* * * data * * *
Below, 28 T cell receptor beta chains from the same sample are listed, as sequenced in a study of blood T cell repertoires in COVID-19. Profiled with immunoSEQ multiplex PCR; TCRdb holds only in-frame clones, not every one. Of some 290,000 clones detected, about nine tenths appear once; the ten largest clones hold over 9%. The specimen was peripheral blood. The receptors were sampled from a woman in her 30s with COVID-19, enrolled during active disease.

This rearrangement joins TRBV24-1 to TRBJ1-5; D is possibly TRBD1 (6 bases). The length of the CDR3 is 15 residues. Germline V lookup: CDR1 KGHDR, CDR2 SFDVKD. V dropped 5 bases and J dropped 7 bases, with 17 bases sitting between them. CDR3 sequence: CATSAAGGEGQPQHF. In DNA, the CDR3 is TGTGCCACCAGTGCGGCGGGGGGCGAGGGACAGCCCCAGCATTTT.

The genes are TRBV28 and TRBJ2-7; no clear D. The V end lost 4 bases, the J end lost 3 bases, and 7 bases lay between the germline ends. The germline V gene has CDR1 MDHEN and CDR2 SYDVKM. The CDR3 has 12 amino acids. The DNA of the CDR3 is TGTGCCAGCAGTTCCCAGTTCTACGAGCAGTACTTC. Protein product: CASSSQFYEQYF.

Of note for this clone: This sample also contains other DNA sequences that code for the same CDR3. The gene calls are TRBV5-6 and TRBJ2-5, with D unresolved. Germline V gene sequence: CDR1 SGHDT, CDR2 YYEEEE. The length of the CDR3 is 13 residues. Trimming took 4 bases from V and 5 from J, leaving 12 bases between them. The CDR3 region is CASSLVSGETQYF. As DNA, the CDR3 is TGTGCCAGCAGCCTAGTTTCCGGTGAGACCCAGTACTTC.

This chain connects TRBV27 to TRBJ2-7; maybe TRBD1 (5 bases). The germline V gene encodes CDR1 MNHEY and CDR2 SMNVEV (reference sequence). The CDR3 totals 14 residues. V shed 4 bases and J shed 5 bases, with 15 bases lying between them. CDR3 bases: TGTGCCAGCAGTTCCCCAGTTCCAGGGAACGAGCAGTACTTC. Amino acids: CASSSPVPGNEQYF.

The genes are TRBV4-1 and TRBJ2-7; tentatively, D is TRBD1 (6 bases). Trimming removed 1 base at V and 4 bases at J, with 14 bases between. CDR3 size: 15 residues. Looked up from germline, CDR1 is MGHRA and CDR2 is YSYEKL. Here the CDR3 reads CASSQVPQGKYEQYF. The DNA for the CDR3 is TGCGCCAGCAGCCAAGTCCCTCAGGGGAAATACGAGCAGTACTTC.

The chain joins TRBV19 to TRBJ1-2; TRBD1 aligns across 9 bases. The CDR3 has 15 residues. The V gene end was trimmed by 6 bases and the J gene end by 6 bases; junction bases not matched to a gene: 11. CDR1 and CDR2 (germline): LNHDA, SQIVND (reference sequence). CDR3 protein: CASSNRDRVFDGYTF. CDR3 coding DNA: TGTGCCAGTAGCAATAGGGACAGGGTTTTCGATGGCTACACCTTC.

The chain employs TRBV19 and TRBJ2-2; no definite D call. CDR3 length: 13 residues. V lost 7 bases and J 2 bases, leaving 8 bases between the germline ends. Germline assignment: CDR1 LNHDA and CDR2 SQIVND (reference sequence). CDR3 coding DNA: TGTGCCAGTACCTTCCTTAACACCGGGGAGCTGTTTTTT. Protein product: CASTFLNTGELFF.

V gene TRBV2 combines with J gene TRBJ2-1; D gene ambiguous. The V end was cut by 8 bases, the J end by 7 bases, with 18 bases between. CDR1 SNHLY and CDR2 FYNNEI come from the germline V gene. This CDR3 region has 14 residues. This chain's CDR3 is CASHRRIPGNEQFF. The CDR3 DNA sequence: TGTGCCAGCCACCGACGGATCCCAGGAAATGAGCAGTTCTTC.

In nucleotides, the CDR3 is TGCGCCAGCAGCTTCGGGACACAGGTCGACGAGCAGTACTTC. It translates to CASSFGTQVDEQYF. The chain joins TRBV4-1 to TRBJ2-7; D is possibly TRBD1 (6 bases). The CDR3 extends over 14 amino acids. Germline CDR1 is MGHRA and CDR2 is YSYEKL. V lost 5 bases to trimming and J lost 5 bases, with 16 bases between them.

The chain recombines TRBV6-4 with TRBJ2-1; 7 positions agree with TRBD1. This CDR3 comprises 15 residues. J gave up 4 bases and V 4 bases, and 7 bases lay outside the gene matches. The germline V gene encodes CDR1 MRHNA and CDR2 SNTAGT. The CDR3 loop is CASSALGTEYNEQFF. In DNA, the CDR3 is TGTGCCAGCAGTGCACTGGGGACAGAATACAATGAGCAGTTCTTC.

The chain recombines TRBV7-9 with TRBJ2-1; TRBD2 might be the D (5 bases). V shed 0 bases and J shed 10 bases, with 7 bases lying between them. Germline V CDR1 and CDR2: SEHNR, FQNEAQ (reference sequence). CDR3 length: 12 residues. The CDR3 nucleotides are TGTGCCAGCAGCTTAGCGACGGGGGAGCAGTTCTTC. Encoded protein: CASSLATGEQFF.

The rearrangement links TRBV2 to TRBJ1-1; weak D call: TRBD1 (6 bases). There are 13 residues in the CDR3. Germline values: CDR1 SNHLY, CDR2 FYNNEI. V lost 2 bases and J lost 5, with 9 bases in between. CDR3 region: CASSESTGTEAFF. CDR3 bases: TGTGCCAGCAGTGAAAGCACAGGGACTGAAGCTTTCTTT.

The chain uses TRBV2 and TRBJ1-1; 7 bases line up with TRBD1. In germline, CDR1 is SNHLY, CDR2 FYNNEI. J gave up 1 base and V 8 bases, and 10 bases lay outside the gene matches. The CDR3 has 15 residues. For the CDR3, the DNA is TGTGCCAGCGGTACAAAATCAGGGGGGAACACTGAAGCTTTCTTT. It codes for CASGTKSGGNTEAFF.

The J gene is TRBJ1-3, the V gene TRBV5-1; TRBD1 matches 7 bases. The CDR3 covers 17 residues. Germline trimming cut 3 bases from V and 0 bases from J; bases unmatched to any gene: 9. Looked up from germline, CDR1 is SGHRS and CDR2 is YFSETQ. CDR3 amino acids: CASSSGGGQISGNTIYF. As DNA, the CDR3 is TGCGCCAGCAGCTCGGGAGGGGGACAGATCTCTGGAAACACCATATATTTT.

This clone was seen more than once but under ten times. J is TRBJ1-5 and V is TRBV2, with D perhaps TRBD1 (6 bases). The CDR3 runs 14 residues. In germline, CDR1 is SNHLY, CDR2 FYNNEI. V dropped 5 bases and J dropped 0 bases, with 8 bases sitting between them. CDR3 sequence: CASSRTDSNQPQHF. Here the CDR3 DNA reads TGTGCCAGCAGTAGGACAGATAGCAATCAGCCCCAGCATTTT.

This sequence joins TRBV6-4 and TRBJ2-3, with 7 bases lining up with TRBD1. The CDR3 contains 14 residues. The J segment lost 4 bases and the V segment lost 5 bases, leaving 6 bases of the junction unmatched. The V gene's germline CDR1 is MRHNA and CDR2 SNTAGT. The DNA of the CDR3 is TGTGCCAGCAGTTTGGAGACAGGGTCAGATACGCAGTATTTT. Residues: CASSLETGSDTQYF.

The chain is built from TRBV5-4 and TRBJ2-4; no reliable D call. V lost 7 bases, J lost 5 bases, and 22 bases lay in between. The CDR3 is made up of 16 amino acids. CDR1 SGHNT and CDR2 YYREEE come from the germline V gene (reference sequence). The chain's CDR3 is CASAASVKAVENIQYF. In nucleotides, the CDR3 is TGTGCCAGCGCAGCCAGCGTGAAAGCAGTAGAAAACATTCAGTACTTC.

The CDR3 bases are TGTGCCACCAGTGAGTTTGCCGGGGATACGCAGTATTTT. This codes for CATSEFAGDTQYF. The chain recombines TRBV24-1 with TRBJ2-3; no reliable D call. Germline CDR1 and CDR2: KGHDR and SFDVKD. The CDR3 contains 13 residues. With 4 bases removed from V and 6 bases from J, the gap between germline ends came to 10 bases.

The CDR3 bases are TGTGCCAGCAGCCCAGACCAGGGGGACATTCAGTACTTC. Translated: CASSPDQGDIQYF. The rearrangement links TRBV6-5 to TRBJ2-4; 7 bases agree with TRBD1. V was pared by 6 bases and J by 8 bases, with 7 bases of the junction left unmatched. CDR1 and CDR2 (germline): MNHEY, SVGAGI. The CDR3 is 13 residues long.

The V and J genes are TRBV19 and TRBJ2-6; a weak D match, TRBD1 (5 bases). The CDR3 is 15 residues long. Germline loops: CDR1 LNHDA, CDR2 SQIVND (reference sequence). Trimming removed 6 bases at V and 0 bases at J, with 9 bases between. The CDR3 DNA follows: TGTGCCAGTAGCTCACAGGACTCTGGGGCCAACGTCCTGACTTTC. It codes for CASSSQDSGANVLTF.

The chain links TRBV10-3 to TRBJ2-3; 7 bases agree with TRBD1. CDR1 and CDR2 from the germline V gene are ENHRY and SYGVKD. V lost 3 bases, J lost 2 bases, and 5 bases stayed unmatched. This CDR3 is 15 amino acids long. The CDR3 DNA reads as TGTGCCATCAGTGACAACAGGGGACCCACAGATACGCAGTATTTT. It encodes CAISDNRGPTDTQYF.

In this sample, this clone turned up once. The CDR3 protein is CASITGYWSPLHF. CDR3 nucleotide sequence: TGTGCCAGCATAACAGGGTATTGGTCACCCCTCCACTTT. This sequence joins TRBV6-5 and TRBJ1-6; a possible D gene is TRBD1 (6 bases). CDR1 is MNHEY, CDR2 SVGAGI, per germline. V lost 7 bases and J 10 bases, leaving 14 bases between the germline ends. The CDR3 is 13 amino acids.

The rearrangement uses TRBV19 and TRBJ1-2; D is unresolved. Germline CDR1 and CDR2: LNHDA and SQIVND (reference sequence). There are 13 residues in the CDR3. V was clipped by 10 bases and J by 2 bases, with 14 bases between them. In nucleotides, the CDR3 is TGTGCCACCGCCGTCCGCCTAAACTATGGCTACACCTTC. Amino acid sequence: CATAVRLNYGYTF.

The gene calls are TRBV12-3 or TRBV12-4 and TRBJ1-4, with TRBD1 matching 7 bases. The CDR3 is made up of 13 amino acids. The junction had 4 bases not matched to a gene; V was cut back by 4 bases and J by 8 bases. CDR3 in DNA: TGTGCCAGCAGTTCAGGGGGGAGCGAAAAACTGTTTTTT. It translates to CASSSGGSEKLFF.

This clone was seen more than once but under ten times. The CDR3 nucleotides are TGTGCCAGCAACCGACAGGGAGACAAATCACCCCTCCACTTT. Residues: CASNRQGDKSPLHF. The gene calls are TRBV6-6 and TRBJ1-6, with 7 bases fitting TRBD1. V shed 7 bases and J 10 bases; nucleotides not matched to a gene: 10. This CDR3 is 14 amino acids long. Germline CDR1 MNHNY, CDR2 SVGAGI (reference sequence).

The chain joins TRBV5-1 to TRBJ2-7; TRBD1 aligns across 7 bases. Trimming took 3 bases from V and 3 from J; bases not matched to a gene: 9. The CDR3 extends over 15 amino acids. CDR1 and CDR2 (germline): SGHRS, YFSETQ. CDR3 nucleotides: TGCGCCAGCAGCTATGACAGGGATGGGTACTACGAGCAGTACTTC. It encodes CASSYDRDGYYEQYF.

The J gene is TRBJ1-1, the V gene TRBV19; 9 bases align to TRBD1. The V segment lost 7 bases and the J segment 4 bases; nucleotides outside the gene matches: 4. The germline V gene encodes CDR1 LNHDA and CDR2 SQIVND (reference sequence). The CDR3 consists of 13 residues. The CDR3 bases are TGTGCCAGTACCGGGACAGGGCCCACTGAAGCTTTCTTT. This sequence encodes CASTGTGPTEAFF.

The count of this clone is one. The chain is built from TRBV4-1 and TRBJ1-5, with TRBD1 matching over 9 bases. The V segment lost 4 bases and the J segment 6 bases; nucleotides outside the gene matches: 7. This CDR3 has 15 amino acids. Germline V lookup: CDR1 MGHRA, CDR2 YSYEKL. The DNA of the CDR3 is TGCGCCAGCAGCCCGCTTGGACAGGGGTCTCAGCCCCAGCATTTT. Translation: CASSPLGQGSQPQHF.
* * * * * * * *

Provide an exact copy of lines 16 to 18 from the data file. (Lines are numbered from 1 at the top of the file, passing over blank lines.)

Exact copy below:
This clone was seen more than once but under ten times. J is TRBJ1-5 and V is TRBV2, with D perhaps TRBD1 (6 bases). The CDR3 runs 14 residues. In germline, CDR1 is SNHLY, CDR2 FYNNEI. V dropped 5 bases and J dropped 0 bases, with 8 bases sitting between them. CDR3 sequence: CASSRTDSNQPQHF. Here the CDR3 DNA reads TGTGCCAGCAGTAGGACAGATAGCAATCAGCCCCAGCATTTT.

This sequence joins TRBV6-4 and TRBJ2-3, with 7 bases lining up with TRBD1. The CDR3 contains 14 residues. The J segment lost 4 bases and the V segment lost 5 bases, leaving 6 bases of the junction unmatched. The V gene's germline CDR1 is MRHNA and CDR2 SNTAGT. The DNA of the CDR3 is TGTGCCAGCAGTTTGGAGACAGGGTCAGATACGCAGTATTTT. Residues: CASSLETGSDTQYF.

The chain is built from TRBV5-4 and TRBJ2-4; no reliable D call. V lost 7 bases, J lost 5 bases, and 22 bases lay in between. The CDR3 is made up of 16 amino acids. CDR1 SGHNT and CDR2 YYREEE come from the germline V gene (reference sequence). The chain's CDR3 is CASAASVKAVENIQYF. In nucleotides, the CDR3 is TGTGCCAGCGCAGCCAGCGTGAAAGCAGTAGAAAACATTCAGTACTTC.